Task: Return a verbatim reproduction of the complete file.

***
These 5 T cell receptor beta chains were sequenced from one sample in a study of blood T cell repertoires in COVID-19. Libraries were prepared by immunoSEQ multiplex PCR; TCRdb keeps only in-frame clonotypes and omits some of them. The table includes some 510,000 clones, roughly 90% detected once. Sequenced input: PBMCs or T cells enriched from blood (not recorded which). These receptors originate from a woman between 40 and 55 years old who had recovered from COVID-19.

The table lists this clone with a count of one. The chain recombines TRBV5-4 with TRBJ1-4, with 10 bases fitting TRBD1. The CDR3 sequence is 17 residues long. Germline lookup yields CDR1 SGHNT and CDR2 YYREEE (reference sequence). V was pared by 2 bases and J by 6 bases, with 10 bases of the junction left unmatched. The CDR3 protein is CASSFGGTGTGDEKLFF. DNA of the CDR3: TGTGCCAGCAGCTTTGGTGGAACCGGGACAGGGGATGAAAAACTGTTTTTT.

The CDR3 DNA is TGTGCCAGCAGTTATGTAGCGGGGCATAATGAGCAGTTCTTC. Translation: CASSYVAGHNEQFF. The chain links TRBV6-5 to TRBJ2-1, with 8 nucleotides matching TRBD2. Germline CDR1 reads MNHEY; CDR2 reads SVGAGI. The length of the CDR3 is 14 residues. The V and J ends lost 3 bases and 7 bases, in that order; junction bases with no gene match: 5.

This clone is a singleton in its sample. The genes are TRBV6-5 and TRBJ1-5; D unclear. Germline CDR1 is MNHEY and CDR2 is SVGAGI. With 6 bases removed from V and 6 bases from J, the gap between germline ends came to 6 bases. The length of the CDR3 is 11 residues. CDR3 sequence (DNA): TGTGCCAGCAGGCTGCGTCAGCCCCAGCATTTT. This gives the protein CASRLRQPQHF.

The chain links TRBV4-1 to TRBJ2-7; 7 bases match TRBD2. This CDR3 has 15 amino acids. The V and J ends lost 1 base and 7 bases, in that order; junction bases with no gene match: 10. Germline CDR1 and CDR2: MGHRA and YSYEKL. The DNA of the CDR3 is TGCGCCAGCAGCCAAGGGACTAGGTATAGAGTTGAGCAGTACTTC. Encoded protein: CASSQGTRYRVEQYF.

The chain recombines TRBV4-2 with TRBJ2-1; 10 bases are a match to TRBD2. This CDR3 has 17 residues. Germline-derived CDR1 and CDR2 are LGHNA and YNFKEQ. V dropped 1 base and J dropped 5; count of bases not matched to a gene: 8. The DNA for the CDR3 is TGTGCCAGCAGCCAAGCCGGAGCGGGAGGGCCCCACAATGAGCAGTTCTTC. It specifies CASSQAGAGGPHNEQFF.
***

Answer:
These 5 T cell receptor beta chains were sequenced from one sample in a study of blood T cell repertoires in COVID-19. Libraries were prepared by immunoSEQ multiplex PCR; TCRdb keeps only in-frame clonotypes and omits some of them. The table includes some 510,000 clones, roughly 90% detected once. Sequenced input: PBMCs or T cells enriched from blood (not recorded which). These receptors originate from a woman between 40 and 55 years old who had recovered from COVID-19.

The table lists this clone with a count of one. The chain recombines TRBV5-4 with TRBJ1-4, with 10 bases fitting TRBD1. The CDR3 sequence is 17 residues long. Germline lookup yields CDR1 SGHNT and CDR2 YYREEE (reference sequence). V was pared by 2 bases and J by 6 bases, with 10 bases of the junction left unmatched. The CDR3 protein is CASSFGGTGTGDEKLFF. DNA of the CDR3: TGTGCCAGCAGCTTTGGTGGAACCGGGACAGGGGATGAAAAACTGTTTTTT.

The CDR3 DNA is TGTGCCAGCAGTTATGTAGCGGGGCATAATGAGCAGTTCTTC. Translation: CASSYVAGHNEQFF. The chain links TRBV6-5 to TRBJ2-1, with 8 nucleotides matching TRBD2. Germline CDR1 reads MNHEY; CDR2 reads SVGAGI. The length of the CDR3 is 14 residues. The V and J ends lost 3 bases and 7 bases, in that order; junction bases with no gene match: 5.

This clone is a singleton in its sample. The genes are TRBV6-5 and TRBJ1-5; D unclear. Germline CDR1 is MNHEY and CDR2 is SVGAGI. With 6 bases removed from V and 6 bases from J, the gap between germline ends came to 6 bases. The length of the CDR3 is 11 residues. CDR3 sequence (DNA): TGTGCCAGCAGGCTGCGTCAGCCCCAGCATTTT. This gives the protein CASRLRQPQHF.

The chain links TRBV4-1 to TRBJ2-7; 7 bases match TRBD2. This CDR3 has 15 amino acids. The V and J ends lost 1 base and 7 bases, in that order; junction bases with no gene match: 10. Germline CDR1 and CDR2: MGHRA and YSYEKL. The DNA of the CDR3 is TGCGCCAGCAGCCAAGGGACTAGGTATAGAGTTGAGCAGTACTTC. Encoded protein: CASSQGTRYRVEQYF.

The chain recombines TRBV4-2 with TRBJ2-1; 10 bases are a match to TRBD2. This CDR3 has 17 residues. Germline-derived CDR1 and CDR2 are LGHNA and YNFKEQ. V dropped 1 base and J dropped 5; count of bases not matched to a gene: 8. The DNA for the CDR3 is TGTGCCAGCAGCCAAGCCGGAGCGGGAGGGCCCCACAATGAGCAGTTCTTC. It specifies CASSQAGAGGPHNEQFF.